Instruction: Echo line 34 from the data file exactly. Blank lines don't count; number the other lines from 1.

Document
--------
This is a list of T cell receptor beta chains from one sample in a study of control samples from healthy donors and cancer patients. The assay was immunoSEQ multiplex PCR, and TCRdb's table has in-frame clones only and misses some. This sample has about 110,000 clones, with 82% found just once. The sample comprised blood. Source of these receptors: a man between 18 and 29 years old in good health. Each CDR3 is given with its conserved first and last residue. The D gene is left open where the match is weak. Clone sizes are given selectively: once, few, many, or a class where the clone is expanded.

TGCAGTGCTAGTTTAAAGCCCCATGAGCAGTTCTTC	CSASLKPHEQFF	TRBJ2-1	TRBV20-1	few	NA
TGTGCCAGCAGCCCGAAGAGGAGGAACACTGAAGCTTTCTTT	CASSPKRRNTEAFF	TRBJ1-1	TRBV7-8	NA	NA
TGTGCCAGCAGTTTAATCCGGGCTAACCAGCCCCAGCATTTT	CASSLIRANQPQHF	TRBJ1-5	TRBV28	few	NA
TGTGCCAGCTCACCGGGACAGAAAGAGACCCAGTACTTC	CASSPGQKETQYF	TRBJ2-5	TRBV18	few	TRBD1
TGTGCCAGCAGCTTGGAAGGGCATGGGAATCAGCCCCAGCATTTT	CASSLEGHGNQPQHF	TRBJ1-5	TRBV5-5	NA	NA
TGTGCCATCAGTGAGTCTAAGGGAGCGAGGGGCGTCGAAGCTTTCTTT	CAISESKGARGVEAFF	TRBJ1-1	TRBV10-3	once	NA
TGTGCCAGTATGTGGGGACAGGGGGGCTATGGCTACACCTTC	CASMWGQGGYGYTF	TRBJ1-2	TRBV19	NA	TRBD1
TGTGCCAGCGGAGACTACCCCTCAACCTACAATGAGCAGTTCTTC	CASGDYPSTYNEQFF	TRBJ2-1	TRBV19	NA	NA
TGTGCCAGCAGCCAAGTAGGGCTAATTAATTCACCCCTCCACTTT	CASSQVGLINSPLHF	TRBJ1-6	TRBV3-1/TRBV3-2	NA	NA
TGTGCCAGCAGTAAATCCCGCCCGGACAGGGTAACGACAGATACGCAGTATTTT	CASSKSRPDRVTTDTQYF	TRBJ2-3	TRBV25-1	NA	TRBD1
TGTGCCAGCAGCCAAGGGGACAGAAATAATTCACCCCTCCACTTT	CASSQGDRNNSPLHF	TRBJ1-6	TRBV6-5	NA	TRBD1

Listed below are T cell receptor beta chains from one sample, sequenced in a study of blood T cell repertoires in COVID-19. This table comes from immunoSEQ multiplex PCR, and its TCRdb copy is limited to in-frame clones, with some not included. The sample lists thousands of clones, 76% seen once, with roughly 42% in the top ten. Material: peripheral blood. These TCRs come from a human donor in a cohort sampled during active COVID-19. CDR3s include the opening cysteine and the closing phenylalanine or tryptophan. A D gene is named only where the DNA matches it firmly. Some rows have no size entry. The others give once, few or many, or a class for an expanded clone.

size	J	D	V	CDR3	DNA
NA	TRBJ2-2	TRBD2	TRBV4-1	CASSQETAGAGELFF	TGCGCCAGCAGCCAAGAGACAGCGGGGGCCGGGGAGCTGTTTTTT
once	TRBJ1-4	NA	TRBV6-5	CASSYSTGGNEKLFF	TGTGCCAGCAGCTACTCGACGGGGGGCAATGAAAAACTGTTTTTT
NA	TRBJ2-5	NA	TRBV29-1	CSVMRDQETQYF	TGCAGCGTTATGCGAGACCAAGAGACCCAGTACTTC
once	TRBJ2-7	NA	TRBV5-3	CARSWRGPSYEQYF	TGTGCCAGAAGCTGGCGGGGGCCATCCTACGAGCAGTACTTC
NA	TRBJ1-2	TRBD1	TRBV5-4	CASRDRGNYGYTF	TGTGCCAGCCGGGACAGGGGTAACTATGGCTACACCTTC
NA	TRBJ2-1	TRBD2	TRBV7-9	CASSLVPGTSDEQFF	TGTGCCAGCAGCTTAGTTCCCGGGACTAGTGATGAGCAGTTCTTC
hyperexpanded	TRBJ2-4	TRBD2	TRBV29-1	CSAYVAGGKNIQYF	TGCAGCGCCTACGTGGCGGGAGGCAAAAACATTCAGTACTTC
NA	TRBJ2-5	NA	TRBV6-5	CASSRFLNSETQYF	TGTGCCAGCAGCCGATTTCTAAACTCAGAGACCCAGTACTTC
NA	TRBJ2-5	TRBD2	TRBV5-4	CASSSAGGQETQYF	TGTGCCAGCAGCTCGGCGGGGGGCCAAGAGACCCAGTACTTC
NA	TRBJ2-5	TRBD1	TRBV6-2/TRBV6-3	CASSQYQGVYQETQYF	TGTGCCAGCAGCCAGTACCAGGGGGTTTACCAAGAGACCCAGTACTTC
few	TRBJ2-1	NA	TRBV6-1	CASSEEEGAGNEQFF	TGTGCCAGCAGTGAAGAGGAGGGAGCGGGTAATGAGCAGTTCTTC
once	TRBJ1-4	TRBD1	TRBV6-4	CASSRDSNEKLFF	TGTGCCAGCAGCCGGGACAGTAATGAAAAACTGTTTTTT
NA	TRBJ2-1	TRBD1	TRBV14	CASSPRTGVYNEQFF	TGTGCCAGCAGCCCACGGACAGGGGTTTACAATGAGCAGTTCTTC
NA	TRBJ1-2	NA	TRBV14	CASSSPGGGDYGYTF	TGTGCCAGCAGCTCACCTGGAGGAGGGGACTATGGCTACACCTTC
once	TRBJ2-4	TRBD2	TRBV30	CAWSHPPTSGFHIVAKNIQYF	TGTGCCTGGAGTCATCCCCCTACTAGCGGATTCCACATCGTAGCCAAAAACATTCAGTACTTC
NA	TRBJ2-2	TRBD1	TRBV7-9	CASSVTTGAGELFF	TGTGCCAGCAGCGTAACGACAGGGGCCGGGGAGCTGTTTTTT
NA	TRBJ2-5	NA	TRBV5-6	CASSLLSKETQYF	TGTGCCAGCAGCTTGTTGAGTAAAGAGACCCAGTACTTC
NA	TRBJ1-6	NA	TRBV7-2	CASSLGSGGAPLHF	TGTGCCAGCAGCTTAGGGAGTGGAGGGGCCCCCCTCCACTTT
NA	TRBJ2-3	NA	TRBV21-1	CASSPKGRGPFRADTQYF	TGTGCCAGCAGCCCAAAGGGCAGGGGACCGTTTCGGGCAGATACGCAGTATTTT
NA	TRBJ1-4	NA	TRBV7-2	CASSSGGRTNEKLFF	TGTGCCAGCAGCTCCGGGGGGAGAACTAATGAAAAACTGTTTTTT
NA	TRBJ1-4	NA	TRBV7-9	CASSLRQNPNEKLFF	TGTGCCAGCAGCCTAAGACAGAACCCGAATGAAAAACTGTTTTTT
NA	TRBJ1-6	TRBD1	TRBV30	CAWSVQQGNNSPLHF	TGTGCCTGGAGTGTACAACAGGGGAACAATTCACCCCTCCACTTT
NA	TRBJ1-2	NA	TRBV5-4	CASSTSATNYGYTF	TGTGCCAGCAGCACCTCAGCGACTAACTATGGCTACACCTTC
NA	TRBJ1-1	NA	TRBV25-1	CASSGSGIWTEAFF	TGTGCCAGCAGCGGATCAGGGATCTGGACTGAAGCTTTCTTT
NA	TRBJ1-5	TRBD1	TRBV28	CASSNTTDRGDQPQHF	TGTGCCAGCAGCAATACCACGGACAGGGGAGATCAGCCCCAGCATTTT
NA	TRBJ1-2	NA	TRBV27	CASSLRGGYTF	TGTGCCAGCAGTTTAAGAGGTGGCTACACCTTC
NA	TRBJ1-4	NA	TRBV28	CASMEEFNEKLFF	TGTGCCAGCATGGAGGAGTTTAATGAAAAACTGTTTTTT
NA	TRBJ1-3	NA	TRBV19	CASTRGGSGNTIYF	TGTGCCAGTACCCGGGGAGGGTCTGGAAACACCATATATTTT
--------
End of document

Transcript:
NA	TRBJ1-4	NA	TRBV7-2	CASSSGGRTNEKLFF	TGTGCCAGCAGCTCCGGGGGGAGAACTAATGAAAAACTGTTTTTT